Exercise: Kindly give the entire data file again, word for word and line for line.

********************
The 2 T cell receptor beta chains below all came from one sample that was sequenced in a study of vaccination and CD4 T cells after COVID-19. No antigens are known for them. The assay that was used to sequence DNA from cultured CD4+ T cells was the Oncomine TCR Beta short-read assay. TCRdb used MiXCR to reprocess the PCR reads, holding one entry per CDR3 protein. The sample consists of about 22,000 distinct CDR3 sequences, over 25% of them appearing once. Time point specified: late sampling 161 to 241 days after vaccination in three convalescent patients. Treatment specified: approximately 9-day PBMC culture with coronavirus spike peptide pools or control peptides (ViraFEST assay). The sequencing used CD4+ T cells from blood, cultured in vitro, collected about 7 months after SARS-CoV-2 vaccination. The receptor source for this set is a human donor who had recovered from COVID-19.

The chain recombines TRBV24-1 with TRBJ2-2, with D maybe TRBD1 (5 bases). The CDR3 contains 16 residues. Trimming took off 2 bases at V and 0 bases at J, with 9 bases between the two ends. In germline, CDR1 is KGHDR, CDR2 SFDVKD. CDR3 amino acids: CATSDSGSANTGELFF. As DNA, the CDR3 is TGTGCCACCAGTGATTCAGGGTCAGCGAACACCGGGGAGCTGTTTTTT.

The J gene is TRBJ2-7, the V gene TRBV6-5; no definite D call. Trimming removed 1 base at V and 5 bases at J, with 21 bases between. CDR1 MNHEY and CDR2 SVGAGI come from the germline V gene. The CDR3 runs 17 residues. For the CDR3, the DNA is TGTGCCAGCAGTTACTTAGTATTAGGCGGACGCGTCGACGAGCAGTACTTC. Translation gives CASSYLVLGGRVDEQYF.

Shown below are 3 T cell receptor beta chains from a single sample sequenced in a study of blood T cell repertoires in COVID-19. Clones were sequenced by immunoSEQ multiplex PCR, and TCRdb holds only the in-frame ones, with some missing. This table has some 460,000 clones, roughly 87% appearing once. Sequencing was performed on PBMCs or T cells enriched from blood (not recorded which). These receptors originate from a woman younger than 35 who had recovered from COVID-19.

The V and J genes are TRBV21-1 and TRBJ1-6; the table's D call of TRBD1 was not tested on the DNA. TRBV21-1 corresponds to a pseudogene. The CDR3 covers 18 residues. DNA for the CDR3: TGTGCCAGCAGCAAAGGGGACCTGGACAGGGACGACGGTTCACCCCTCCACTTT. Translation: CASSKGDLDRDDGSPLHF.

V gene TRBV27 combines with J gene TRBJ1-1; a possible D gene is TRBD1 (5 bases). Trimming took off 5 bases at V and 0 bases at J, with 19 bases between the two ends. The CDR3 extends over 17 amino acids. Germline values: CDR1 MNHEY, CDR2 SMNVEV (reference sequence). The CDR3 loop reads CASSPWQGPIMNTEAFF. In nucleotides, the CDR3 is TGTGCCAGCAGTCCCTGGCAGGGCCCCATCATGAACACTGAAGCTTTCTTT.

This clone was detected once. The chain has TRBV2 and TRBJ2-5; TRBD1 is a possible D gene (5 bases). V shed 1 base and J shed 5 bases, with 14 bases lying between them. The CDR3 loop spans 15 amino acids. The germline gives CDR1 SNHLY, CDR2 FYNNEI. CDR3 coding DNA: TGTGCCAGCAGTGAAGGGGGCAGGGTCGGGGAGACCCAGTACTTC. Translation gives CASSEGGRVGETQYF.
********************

The 2 T cell receptor beta chains below all came from one sample that was sequenced in a study of vaccination and CD4 T cells after COVID-19. No antigens are known for them. The assay that was used to sequence DNA from cultured CD4+ T cells was the Oncomine TCR Beta short-read assay. TCRdb used MiXCR to reprocess the PCR reads, holding one entry per CDR3 protein. The sample consists of about 22,000 distinct CDR3 sequences, over 25% of them appearing once. Time point specified: late sampling 161 to 241 days after vaccination in three convalescent patients. Treatment specified: approximately 9-day PBMC culture with coronavirus spike peptide pools or control peptides (ViraFEST assay). The sequencing used CD4+ T cells from blood, cultured in vitro, collected about 7 months after SARS-CoV-2 vaccination. The receptor source for this set is a human donor who had recovered from COVID-19.

The chain recombines TRBV24-1 with TRBJ2-2, with D maybe TRBD1 (5 bases). The CDR3 contains 16 residues. Trimming took off 2 bases at V and 0 bases at J, with 9 bases between the two ends. In germline, CDR1 is KGHDR, CDR2 SFDVKD. CDR3 amino acids: CATSDSGSANTGELFF. As DNA, the CDR3 is TGTGCCACCAGTGATTCAGGGTCAGCGAACACCGGGGAGCTGTTTTTT.

The J gene is TRBJ2-7, the V gene TRBV6-5; no definite D call. Trimming removed 1 base at V and 5 bases at J, with 21 bases between. CDR1 MNHEY and CDR2 SVGAGI come from the germline V gene. The CDR3 runs 17 residues. For the CDR3, the DNA is TGTGCCAGCAGTTACTTAGTATTAGGCGGACGCGTCGACGAGCAGTACTTC. Translation gives CASSYLVLGGRVDEQYF.

Shown below are 3 T cell receptor beta chains from a single sample sequenced in a study of blood T cell repertoires in COVID-19. Clones were sequenced by immunoSEQ multiplex PCR, and TCRdb holds only the in-frame ones, with some missing. This table has some 460,000 clones, roughly 87% appearing once. Sequencing was performed on PBMCs or T cells enriched from blood (not recorded which). These receptors originate from a woman younger than 35 who had recovered from COVID-19.

The V and J genes are TRBV21-1 and TRBJ1-6; the table's D call of TRBD1 was not tested on the DNA. TRBV21-1 corresponds to a pseudogene. The CDR3 covers 18 residues. DNA for the CDR3: TGTGCCAGCAGCAAAGGGGACCTGGACAGGGACGACGGTTCACCCCTCCACTTT. Translation: CASSKGDLDRDDGSPLHF.

V gene TRBV27 combines with J gene TRBJ1-1; a possible D gene is TRBD1 (5 bases). Trimming took off 5 bases at V and 0 bases at J, with 19 bases between the two ends. The CDR3 extends over 17 amino acids. Germline values: CDR1 MNHEY, CDR2 SMNVEV (reference sequence). The CDR3 loop reads CASSPWQGPIMNTEAFF. In nucleotides, the CDR3 is TGTGCCAGCAGTCCCTGGCAGGGCCCCATCATGAACACTGAAGCTTTCTTT.

This clone was detected once. The chain has TRBV2 and TRBJ2-5; TRBD1 is a possible D gene (5 bases). V shed 1 base and J shed 5 bases, with 14 bases lying between them. The CDR3 loop spans 15 amino acids. The germline gives CDR1 SNHLY, CDR2 FYNNEI. CDR3 coding DNA: TGTGCCAGCAGTGAAGGGGGCAGGGTCGGGGAGACCCAGTACTTC. Translation gives CASSEGGRVGETQYF.